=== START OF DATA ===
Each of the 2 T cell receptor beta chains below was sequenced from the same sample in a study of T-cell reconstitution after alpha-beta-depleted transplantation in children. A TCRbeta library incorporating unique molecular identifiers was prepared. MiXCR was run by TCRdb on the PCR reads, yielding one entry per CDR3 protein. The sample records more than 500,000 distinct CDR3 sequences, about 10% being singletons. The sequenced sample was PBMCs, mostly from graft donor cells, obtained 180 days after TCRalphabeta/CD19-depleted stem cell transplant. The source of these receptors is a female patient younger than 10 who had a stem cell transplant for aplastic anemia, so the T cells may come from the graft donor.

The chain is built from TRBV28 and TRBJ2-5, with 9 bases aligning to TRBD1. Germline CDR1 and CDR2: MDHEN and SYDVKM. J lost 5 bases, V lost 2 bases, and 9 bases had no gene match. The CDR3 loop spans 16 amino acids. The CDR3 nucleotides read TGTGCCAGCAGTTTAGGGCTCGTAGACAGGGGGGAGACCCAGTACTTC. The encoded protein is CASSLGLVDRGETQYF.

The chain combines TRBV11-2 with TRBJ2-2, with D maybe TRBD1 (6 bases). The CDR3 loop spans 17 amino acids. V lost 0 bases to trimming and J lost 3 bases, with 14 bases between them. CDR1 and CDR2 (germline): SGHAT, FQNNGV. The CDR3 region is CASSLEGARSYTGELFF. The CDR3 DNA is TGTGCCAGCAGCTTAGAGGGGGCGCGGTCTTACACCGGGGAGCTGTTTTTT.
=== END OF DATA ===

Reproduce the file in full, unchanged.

Each of the 2 T cell receptor beta chains below was sequenced from the same sample in a study of T-cell reconstitution after alpha-beta-depleted transplantation in children. A TCRbeta library incorporating unique molecular identifiers was prepared. MiXCR was run by TCRdb on the PCR reads, yielding one entry per CDR3 protein. The sample records more than 500,000 distinct CDR3 sequences, about 10% being singletons. The sequenced sample was PBMCs, mostly from graft donor cells, obtained 180 days after TCRalphabeta/CD19-depleted stem cell transplant. The source of these receptors is a female patient younger than 10 who had a stem cell transplant for aplastic anemia, so the T cells may come from the graft donor.

The chain is built from TRBV28 and TRBJ2-5, with 9 bases aligning to TRBD1. Germline CDR1 and CDR2: MDHEN and SYDVKM. J lost 5 bases, V lost 2 bases, and 9 bases had no gene match. The CDR3 loop spans 16 amino acids. The CDR3 nucleotides read TGTGCCAGCAGTTTAGGGCTCGTAGACAGGGGGGAGACCCAGTACTTC. The encoded protein is CASSLGLVDRGETQYF.

The chain combines TRBV11-2 with TRBJ2-2, with D maybe TRBD1 (6 bases). The CDR3 loop spans 17 amino acids. V lost 0 bases to trimming and J lost 3 bases, with 14 bases between them. CDR1 and CDR2 (germline): SGHAT, FQNNGV. The CDR3 region is CASSLEGARSYTGELFF. The CDR3 DNA is TGTGCCAGCAGCTTAGAGGGGGCGCGGTCTTACACCGGGGAGCTGTTTTTT.